Nanotech approaches to cancer therapies continue to show great promise, in large part thanks to wise investment of government funds in basic research. Brandon Keim briefly describes why in a report on the Wired Science blog “Cancer Nanotech: Government Spending Done Right“:
The [National Cancer Institute] poured money into cancer nanotech training and research. At the time, experiments were largely restricted to animals; as of today, at least 48 clinical trials are ongoing, many already in Phase II.
…”The field has been quietly progressing,” said David Cheresh, a University of California, San Diego pathologist … “What happened is that the National Cancer Institute supported this area. They assembled teams at various universities, including my own. That money directly allowed us to do this work [see below].”
Such basic research, said Cheresh, “is not something that industry would necessarily do. They’re not going to support the kind of research that the government would for bringing this to fruition. But they’ll capitalize on the discoveries we make. Those will be taken into the private sector, because we do discovery but aren’t in a position to do a scale-up and the pre-clinical studies. That has to come from the private sector.”
One very recent example of the potential of nanotechnology for cancer therapy is the topic of another article by Keim. In experiments in mice, chemotherapy drugs encapsulated in nanoparticles targeted to the blood vessels that supply nutrients to tumor cells prevented the usually fatal spread of the cancer to additional sites. From “Drug-Infused Nanoparticles Stop Cancer From Spreading“:
By using tumor-targeting nanoparticles filled with chemotherapy drugs, scientists kept kidney and pancreas cancers from spreading through the bodies of mice.
In an experiment described today in the Proceedings of the National Academy of Sciences [abstract], researchers led by University of California, San Diego pathologist David Cheresh designed nanoparticles that selectively attached to a protein found on the surface of blood vessels that supply tumors with nutrients and oxygen.
The particles were loaded with doxorubicin, an effective but highly toxic anti-cancer drug with side effects ranging from white cell destruction to fatal heart disease. By targeting blood vessel cells, the researchers needed just one-fifteenth the amount used in a traditional, system-flooding dose.
…Such findings aren’t unique in the fast-growing field of cancer nanotech, but the researchers found something new: Although their nanoparticles didn’t affect the original tumor, they did stop the cancers from spreading through the mice. That process is known as metastasis — a word synonymous, for anyone who has experience with cancer, with doom.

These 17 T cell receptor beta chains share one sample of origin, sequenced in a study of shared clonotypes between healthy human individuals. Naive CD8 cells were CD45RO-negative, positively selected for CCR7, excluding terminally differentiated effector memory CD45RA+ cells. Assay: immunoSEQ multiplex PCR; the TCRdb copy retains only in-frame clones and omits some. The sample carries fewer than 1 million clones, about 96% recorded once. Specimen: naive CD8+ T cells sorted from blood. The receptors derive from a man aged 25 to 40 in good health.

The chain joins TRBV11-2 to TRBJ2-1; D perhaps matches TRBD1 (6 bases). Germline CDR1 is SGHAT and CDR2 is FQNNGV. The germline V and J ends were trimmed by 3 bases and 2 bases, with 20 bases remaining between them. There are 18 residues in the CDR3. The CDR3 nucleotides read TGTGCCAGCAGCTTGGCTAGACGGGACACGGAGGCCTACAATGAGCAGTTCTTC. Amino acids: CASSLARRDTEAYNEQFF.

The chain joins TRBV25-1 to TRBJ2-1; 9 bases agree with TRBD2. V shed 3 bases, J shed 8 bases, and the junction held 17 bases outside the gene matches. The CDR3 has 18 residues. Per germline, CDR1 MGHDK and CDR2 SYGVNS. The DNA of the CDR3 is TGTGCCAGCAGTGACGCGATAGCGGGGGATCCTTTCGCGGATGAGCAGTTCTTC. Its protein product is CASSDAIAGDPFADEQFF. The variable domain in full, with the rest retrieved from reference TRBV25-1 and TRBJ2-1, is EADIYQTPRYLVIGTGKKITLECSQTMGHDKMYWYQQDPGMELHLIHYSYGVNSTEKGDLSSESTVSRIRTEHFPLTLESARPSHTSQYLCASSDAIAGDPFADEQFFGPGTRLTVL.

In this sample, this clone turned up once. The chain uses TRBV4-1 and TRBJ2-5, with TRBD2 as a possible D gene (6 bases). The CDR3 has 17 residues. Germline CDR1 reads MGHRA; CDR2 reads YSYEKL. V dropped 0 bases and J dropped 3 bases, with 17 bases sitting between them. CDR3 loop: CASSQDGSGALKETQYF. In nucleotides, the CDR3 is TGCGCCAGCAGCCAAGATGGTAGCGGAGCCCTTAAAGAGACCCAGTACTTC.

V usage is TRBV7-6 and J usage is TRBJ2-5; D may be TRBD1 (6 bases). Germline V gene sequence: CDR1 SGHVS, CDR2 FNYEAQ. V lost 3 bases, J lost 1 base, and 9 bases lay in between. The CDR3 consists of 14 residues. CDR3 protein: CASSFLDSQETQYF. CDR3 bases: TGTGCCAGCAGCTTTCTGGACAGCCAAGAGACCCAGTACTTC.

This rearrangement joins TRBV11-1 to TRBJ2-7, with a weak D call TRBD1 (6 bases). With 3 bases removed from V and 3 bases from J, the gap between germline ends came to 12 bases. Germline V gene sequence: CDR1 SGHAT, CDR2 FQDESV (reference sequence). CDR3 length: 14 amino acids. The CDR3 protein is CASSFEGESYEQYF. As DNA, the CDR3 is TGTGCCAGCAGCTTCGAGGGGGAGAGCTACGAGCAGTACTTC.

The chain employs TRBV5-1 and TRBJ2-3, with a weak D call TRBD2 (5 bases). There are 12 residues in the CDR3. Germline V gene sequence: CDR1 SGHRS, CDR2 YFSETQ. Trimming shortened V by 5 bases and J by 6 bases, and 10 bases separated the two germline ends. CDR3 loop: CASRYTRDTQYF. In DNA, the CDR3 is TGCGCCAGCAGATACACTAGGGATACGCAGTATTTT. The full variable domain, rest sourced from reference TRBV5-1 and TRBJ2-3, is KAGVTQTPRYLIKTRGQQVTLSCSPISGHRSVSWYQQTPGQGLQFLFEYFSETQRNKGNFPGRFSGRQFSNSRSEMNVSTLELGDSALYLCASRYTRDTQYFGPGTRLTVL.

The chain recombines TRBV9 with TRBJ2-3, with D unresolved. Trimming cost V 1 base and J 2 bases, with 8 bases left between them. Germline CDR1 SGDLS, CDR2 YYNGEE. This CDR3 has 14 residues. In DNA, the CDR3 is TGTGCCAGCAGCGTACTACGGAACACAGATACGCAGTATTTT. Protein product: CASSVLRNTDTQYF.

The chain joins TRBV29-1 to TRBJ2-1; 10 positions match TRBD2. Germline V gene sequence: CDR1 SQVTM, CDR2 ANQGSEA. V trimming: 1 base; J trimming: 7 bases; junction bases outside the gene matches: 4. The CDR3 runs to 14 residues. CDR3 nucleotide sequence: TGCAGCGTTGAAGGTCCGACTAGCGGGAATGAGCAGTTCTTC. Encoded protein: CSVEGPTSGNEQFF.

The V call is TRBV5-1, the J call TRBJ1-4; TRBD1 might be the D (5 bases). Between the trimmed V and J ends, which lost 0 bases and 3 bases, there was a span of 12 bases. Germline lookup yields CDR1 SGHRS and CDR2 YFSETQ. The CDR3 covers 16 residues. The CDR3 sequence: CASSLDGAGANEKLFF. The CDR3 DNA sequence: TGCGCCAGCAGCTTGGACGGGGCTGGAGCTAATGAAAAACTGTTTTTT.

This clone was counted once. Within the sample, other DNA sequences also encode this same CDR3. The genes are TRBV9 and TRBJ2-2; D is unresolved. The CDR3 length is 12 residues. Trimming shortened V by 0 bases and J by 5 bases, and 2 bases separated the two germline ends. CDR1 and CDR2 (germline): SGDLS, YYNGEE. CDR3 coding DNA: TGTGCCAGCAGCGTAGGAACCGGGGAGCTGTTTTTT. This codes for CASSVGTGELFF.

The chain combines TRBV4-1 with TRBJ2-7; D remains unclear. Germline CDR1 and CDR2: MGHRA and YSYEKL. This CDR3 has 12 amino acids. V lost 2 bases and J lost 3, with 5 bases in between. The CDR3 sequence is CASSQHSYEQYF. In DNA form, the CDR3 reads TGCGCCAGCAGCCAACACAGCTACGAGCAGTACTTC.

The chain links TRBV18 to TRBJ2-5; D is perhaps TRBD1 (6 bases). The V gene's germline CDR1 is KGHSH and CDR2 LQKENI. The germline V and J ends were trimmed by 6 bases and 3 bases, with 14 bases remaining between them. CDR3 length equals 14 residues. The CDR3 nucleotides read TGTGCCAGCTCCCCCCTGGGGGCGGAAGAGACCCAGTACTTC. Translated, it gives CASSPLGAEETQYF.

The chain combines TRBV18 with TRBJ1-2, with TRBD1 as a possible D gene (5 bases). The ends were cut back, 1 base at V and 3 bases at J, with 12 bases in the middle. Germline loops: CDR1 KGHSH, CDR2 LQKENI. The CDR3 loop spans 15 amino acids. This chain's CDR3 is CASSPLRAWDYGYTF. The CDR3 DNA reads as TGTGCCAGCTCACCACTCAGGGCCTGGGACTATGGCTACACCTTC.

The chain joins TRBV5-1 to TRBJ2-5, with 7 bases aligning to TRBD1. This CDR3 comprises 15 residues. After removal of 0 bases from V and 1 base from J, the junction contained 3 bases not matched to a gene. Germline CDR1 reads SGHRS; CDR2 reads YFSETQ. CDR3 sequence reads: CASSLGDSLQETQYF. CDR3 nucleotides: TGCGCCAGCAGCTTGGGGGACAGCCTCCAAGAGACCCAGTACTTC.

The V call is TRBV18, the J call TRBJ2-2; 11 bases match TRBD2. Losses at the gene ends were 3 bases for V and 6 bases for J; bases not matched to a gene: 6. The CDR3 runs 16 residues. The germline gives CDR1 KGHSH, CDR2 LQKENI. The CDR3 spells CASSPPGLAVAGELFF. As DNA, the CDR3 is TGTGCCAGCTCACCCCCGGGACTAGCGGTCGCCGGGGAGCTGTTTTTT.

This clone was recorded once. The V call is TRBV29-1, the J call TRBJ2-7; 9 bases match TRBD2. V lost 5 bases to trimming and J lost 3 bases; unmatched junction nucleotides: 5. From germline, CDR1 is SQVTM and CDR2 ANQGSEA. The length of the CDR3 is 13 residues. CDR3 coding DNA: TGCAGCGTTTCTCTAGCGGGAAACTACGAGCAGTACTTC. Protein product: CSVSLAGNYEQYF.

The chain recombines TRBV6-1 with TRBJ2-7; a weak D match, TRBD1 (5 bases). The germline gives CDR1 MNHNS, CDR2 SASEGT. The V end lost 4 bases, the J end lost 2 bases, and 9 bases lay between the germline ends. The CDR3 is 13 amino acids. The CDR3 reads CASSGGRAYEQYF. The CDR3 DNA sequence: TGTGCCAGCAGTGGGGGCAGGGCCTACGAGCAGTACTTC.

…”Those trials have begun or are in the process of being finalized,” [Cheresh] said. “The day isn’t too far off.”
A press release from the University of California – San Diego, via AAAS EurekAlert, provides the additional information that the nanoparticles used were “of 100 nanometers [diameter], made of various lipid-based polymers”.
Additional coverage of this research in Discover magazine elicited a comment from someone presumably associated with the drug delivery company pSivida about a nanostructured silicon product for pancreatic cancer that is already in phase IIb clinical trials in humans.
There is also another nano-structured product that is in development for pancreatic cancer called BrachySil. This is nano-structured silicon, doped with P32 that is injected directly into the pancreas. On July 7 it was announced that a Phase IIb clinical trial in humans started in the UK at Guy’s and St. Thomas’ NHS Foundation Trust in London and University Hospital in Birmingham. In the Phase IIa trials completed last year (and the data presented at the ASCO-GI meeting in January) BrachySil in combination with standard chemotherapy (gemcitabine) was well tolerated with no clinical significant adverse events related to the device. Data showed disease control in 82% of patients and an overall median survival of 309 days.
This research from UC San Diego is the second example we’ve seen in less than two weeks of using nanoparticles to enable an otherwise-too-toxic drug to attack the blood vessels supporting a cancer (see Nanodot July 3).